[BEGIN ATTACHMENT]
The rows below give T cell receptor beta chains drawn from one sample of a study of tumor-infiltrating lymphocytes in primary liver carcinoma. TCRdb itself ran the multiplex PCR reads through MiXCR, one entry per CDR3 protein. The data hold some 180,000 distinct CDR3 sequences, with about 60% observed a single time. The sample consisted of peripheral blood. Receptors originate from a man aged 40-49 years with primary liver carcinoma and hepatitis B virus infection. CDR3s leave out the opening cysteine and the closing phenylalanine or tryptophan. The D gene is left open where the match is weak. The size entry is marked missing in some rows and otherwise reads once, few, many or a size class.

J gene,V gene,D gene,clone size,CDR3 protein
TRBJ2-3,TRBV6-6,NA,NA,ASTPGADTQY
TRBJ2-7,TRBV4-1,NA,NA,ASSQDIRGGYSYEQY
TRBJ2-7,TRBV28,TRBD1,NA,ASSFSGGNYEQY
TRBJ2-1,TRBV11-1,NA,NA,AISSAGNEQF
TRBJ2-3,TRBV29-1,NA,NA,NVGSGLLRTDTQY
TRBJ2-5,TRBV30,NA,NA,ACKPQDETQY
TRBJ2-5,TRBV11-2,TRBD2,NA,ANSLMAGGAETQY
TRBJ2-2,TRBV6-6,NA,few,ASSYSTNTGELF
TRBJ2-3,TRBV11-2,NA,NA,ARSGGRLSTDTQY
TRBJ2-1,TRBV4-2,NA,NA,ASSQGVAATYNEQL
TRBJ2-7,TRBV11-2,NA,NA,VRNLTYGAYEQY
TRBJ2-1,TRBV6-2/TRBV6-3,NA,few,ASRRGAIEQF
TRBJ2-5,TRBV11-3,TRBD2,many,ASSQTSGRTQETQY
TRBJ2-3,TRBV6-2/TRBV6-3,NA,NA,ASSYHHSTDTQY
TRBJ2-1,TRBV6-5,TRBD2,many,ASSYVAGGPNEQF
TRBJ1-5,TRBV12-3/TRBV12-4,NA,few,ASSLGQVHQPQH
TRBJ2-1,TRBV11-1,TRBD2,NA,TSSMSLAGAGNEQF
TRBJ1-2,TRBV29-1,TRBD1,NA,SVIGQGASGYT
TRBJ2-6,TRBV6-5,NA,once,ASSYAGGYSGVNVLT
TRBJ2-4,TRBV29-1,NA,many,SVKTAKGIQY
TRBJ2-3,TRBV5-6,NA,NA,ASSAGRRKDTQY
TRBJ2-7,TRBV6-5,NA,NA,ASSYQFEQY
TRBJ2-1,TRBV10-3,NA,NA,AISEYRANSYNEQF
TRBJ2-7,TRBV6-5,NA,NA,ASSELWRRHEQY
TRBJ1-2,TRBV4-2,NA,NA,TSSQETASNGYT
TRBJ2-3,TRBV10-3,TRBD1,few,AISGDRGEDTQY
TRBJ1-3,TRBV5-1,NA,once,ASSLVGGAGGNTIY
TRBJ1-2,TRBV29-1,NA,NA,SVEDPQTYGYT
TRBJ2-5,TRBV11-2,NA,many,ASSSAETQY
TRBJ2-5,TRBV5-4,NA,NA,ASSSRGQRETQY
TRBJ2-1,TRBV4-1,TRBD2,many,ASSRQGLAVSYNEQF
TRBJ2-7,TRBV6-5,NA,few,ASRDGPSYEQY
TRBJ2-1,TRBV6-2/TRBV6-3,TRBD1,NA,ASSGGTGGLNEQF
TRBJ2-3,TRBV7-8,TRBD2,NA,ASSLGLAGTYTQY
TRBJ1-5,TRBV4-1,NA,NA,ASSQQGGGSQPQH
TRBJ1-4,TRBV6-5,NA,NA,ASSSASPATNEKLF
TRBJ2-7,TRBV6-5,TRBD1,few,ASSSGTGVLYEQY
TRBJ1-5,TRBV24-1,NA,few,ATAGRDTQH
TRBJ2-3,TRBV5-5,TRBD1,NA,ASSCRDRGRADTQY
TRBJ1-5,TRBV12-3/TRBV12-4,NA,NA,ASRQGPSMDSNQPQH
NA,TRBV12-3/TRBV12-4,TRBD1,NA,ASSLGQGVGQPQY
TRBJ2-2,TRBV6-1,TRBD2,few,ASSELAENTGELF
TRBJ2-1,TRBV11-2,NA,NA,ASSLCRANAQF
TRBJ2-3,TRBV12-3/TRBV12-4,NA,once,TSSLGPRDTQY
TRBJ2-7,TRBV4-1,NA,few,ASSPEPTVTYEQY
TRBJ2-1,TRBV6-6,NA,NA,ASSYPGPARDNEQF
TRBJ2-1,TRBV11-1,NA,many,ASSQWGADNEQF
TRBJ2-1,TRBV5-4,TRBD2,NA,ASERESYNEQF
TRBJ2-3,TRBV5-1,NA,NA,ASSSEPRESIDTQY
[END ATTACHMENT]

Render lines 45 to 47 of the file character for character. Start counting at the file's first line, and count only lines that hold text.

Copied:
TRBJ2-1,TRBV11-2,NA,NA,ASSLCRANAQF
TRBJ2-3,TRBV12-3/TRBV12-4,NA,once,TSSLGPRDTQY
TRBJ2-7,TRBV4-1,NA,few,ASSPEPTVTYEQY